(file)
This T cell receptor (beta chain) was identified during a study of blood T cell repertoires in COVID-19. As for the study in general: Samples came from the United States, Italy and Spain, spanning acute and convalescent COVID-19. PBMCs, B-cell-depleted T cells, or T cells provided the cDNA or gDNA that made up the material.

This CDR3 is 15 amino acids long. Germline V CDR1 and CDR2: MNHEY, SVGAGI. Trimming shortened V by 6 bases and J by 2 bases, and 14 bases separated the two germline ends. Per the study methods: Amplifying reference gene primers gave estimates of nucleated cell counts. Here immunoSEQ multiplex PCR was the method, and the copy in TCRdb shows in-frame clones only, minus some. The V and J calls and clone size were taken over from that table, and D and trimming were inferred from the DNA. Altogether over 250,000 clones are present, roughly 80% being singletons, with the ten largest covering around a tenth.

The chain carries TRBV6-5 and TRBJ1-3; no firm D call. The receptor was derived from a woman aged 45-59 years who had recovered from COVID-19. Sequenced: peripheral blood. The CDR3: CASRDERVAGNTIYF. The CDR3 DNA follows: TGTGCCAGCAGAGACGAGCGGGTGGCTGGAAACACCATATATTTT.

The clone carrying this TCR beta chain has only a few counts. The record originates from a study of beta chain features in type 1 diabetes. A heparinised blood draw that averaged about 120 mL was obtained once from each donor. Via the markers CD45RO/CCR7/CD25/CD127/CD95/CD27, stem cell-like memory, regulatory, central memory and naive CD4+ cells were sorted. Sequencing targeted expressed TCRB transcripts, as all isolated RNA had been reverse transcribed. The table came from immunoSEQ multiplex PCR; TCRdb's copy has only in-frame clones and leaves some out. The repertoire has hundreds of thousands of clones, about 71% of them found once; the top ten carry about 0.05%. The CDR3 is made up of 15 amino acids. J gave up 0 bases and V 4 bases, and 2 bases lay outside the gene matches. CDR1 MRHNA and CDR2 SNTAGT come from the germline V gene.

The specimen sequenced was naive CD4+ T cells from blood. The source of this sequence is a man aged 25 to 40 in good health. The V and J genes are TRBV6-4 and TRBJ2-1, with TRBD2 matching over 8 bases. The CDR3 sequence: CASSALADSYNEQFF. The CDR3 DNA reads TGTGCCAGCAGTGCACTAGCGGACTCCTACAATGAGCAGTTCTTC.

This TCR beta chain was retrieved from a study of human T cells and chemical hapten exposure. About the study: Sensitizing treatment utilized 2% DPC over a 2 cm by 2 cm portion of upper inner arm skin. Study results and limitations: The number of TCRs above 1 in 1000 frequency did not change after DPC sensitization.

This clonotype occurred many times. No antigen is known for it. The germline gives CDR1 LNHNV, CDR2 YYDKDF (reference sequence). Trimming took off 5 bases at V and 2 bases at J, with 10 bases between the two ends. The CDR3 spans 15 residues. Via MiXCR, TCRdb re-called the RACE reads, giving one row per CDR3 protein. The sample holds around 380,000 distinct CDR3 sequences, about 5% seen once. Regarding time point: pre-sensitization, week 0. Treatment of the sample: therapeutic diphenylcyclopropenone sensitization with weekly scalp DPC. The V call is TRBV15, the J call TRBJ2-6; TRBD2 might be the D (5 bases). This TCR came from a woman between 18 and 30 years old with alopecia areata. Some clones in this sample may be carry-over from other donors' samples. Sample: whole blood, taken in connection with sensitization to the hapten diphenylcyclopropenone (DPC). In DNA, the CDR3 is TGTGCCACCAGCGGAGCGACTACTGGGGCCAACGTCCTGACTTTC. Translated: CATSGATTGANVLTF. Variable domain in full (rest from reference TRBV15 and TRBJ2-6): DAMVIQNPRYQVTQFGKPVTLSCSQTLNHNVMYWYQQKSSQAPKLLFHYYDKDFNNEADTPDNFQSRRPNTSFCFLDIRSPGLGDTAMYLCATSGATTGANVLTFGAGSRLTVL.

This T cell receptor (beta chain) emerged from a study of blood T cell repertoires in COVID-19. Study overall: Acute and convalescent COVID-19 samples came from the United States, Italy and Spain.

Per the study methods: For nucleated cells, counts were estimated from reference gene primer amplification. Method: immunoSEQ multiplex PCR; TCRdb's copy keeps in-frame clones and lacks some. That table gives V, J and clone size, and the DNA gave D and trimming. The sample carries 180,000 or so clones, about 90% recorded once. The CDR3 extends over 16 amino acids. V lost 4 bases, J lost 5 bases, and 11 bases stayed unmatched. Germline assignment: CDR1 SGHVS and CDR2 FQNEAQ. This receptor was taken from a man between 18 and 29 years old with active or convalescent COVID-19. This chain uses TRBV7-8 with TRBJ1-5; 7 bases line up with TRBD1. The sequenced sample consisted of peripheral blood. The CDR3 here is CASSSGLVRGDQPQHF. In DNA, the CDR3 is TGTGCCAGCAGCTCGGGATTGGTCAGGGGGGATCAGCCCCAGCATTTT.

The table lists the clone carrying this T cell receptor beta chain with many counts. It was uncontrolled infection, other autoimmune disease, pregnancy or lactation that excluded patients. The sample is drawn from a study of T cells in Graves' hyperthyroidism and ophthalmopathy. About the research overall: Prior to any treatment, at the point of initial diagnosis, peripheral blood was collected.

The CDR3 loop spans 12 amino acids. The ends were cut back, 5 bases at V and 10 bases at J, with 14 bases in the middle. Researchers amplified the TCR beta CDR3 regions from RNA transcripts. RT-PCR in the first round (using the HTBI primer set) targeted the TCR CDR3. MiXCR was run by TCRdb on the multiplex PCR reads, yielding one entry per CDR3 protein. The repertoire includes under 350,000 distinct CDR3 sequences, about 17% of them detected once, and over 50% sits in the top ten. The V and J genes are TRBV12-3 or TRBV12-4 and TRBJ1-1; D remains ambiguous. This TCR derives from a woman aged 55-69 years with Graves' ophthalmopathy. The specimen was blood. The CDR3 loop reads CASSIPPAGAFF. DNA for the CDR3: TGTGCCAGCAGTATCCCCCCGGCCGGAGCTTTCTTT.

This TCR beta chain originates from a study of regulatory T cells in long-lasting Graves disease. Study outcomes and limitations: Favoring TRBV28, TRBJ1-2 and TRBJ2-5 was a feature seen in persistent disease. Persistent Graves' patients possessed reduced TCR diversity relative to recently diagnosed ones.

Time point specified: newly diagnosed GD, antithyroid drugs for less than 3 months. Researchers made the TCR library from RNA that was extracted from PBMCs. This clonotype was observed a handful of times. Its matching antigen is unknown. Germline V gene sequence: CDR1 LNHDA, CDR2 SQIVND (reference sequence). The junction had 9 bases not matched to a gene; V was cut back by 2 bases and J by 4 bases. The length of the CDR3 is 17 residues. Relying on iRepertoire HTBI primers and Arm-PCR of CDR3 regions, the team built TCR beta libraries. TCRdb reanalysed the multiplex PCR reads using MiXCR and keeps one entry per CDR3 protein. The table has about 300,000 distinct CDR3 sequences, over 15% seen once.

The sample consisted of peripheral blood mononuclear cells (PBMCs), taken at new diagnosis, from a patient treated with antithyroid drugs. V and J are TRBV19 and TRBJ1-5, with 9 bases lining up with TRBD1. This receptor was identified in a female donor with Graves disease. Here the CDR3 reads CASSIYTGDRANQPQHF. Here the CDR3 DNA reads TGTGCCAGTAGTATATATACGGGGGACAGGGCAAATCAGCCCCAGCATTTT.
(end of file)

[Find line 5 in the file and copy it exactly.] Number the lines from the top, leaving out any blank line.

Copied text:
The specimen sequenced was naive CD4+ T cells from blood. The source of this sequence is a man aged 25 to 40 in good health. The V and J genes are TRBV6-4 and TRBJ2-1, with TRBD2 matching over 8 bases. The CDR3 sequence: CASSALADSYNEQFF. The CDR3 DNA reads TGTGCCAGCAGTGCACTAGCGGACTCCTACAATGAGCAGTTCTTC.